Internet Marketing
Published August 11th, 2016 by

Augmented Reality & Related Trends Pose New Marketing Reality

Virtual reality (VR) and augmented reality (AR): These terms sound very sci-fi and daunting at first to the average Joe not interested in the tech world. Another trend that preceded these movements was making communication devices (primarily smartphones and iPads) mobile responsive—where people can easily see online information on mobile devices. So how do these trends connect and affect and content marketing? Take a look.

The Digital Takeover

It’s no secret the mobile takeover has completely transformed the entire marketing process and poses a challenge for some companies refusing to embrace digital. Traditional marketing strategies have evolved to match how people consume content and interact. The shift from consulting print media for news and information to handhelds and computers, can largely be attributed to the Internet’s rise of importance. Marketing professionals across all sectors have dealt with the challenges of communicating messages effectively across multiple platforms and demographics. The first step to preparing effective content for AR experience, is for content marketers to plan, create promote and optimize performance specifically for the mobile experience, because that’s where customers are discovering, consuming and acting on content.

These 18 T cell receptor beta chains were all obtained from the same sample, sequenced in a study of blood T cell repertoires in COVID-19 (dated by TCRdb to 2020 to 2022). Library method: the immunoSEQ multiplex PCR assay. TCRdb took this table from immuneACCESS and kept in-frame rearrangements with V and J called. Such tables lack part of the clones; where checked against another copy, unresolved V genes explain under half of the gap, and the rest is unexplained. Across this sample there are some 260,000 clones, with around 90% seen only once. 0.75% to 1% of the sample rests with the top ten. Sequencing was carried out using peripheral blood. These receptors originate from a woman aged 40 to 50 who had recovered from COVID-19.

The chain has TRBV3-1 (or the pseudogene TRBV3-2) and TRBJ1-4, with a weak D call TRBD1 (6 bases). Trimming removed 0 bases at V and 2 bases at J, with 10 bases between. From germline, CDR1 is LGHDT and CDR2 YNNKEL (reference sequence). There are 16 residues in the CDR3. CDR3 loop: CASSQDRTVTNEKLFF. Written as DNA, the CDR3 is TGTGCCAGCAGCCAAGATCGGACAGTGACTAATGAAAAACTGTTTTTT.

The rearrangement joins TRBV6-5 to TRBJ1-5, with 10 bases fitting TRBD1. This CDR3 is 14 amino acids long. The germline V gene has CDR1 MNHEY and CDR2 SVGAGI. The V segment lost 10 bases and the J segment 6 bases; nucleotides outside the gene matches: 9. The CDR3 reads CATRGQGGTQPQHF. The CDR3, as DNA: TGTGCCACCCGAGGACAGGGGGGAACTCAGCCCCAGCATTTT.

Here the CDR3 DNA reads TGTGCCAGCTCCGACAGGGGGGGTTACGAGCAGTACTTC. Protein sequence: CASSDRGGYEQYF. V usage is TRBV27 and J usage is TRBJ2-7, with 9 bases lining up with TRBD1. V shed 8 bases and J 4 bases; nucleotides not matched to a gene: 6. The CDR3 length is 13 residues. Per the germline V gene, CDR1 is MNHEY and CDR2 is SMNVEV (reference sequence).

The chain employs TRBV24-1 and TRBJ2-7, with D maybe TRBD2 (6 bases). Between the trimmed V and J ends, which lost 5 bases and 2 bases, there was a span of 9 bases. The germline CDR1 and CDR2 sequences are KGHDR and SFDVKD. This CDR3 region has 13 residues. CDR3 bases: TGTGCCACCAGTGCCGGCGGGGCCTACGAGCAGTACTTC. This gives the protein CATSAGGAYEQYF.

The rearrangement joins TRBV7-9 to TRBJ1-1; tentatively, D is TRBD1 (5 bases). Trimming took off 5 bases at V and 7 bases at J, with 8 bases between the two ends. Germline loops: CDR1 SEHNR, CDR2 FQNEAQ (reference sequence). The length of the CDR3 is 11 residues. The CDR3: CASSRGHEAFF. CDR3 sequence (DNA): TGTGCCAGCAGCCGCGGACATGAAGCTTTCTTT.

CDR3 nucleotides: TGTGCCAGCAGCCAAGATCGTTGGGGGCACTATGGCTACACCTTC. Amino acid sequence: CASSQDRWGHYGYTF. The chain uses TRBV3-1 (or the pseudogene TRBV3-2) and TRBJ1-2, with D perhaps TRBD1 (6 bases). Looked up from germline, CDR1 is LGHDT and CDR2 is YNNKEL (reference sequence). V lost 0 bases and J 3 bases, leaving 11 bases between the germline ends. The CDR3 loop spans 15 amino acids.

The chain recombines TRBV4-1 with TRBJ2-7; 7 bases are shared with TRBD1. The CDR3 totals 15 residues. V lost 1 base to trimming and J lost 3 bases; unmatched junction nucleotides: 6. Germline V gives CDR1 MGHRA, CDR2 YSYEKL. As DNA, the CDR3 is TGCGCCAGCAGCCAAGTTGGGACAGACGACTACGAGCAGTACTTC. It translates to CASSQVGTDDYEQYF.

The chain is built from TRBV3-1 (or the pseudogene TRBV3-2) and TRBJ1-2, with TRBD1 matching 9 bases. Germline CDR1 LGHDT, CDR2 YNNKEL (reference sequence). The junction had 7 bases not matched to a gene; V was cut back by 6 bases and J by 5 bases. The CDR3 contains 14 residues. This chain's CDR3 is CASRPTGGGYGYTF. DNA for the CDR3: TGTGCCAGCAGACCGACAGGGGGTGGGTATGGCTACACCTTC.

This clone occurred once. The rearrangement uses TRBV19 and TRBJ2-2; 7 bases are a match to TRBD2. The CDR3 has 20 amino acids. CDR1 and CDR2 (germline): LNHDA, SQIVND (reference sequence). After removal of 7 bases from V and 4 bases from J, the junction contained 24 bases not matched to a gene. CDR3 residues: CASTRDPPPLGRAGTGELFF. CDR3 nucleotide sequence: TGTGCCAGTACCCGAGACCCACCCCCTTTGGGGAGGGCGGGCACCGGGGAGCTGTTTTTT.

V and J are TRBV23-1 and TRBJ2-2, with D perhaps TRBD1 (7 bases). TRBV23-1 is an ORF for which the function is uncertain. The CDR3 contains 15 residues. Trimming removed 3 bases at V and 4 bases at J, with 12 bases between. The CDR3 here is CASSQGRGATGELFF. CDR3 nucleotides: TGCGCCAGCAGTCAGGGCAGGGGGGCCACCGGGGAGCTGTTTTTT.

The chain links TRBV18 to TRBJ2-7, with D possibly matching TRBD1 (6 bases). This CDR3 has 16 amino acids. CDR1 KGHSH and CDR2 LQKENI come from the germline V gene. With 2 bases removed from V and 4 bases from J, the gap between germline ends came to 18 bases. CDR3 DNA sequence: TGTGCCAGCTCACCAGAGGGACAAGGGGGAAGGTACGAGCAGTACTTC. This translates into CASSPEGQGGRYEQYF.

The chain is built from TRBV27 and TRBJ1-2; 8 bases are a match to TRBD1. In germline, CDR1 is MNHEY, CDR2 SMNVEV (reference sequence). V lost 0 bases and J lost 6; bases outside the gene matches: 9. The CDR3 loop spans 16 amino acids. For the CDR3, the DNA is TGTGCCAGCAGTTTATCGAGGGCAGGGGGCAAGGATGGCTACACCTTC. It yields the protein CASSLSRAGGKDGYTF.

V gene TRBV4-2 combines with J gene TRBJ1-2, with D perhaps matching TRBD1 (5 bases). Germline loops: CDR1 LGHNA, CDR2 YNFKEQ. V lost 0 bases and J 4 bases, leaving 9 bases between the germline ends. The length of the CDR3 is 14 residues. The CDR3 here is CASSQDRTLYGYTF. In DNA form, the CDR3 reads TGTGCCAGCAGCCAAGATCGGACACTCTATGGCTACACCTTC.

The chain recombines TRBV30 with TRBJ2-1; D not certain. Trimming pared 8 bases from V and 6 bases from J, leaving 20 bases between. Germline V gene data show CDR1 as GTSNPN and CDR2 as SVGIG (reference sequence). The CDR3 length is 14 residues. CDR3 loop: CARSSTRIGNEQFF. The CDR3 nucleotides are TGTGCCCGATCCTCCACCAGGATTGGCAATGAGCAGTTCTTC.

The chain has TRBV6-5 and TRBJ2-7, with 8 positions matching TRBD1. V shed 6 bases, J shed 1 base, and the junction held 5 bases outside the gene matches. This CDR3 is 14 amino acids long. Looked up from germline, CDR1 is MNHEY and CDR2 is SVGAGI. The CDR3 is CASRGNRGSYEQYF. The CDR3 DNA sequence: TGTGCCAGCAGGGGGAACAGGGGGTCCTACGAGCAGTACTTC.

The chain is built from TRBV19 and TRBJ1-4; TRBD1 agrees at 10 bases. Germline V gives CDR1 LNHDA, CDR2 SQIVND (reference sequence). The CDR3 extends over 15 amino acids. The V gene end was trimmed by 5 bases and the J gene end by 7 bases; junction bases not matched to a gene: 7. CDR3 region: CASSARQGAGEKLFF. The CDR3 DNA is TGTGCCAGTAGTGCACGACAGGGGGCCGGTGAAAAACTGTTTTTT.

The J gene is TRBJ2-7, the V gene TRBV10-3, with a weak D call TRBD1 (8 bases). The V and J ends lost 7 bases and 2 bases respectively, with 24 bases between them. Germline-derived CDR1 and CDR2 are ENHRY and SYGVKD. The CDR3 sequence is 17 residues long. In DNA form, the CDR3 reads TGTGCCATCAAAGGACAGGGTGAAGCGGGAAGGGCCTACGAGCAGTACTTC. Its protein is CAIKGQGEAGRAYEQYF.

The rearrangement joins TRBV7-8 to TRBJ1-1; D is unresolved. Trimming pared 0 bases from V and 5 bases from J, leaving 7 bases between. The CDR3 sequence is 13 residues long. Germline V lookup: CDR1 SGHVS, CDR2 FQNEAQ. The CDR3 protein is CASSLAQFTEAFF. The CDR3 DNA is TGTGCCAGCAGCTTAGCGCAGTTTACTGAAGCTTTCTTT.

Responsive Website Design (RWD)

The number of mobile users accessing the Internet has long since surpassed the number of desktop users. In order for companies to stay competitive, it’s important for them to have a responsive website design—a design that’s optimal for viewing and navigation across all digital devices. In a 2015 study, 64 percent of US small and medium-sized businesses had a professional website, but only a third of those were mobile-optimized. Also in 2015, Google began using mobile-friendliness as a ranking signal in search results, or rewarding those sites that are mobile-optimized. Keeping up with the trends of information consumption, Google adapted to the demand for relevant, high-quality searches from the convenience of a mobile device. Companies that haven’t implemented an RWD are loosing awareness and business due to lower search rankings and difficult navigation for consumers.